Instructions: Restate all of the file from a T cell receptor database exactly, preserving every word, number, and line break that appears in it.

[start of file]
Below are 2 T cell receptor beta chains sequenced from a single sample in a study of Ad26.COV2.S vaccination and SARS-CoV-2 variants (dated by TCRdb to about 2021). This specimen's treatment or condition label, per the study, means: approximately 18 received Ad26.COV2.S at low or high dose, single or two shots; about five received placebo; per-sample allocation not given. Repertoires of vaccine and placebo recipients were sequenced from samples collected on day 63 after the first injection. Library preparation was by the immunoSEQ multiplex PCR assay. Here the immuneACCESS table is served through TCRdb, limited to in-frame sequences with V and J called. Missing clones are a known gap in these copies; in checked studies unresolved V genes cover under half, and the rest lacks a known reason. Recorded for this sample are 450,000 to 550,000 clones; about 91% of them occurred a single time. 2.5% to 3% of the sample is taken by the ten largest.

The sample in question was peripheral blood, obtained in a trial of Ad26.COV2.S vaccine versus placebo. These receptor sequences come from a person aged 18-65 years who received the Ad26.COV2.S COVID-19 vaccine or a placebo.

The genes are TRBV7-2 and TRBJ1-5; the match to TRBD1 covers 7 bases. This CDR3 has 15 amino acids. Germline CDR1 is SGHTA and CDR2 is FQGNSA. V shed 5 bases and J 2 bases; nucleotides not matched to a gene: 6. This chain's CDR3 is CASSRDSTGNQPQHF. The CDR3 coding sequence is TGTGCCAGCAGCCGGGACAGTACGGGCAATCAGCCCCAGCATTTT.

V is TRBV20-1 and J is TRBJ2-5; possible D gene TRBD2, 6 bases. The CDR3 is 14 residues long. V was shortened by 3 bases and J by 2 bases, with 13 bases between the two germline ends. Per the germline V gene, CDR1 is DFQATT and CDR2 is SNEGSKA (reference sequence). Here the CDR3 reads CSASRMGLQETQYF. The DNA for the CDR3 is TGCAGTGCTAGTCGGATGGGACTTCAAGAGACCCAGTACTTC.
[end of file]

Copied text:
Below are 2 T cell receptor beta chains sequenced from a single sample in a study of Ad26.COV2.S vaccination and SARS-CoV-2 variants (dated by TCRdb to about 2021). This specimen's treatment or condition label, per the study, means: approximately 18 received Ad26.COV2.S at low or high dose, single or two shots; about five received placebo; per-sample allocation not given. Repertoires of vaccine and placebo recipients were sequenced from samples collected on day 63 after the first injection. Library preparation was by the immunoSEQ multiplex PCR assay. Here the immuneACCESS table is served through TCRdb, limited to in-frame sequences with V and J called. Missing clones are a known gap in these copies; in checked studies unresolved V genes cover under half, and the rest lacks a known reason. Recorded for this sample are 450,000 to 550,000 clones; about 91% of them occurred a single time. 2.5% to 3% of the sample is taken by the ten largest.

The sample in question was peripheral blood, obtained in a trial of Ad26.COV2.S vaccine versus placebo. These receptor sequences come from a person aged 18-65 years who received the Ad26.COV2.S COVID-19 vaccine or a placebo.

The genes are TRBV7-2 and TRBJ1-5; the match to TRBD1 covers 7 bases. This CDR3 has 15 amino acids. Germline CDR1 is SGHTA and CDR2 is FQGNSA. V shed 5 bases and J 2 bases; nucleotides not matched to a gene: 6. This chain's CDR3 is CASSRDSTGNQPQHF. The CDR3 coding sequence is TGTGCCAGCAGCCGGGACAGTACGGGCAATCAGCCCCAGCATTTT.

V is TRBV20-1 and J is TRBJ2-5; possible D gene TRBD2, 6 bases. The CDR3 is 14 residues long. V was shortened by 3 bases and J by 2 bases, with 13 bases between the two germline ends. Per the germline V gene, CDR1 is DFQATT and CDR2 is SNEGSKA (reference sequence). Here the CDR3 reads CSASRMGLQETQYF. The DNA for the CDR3 is TGCAGTGCTAGTCGGATGGGACTTCAAGAGACCCAGTACTTC.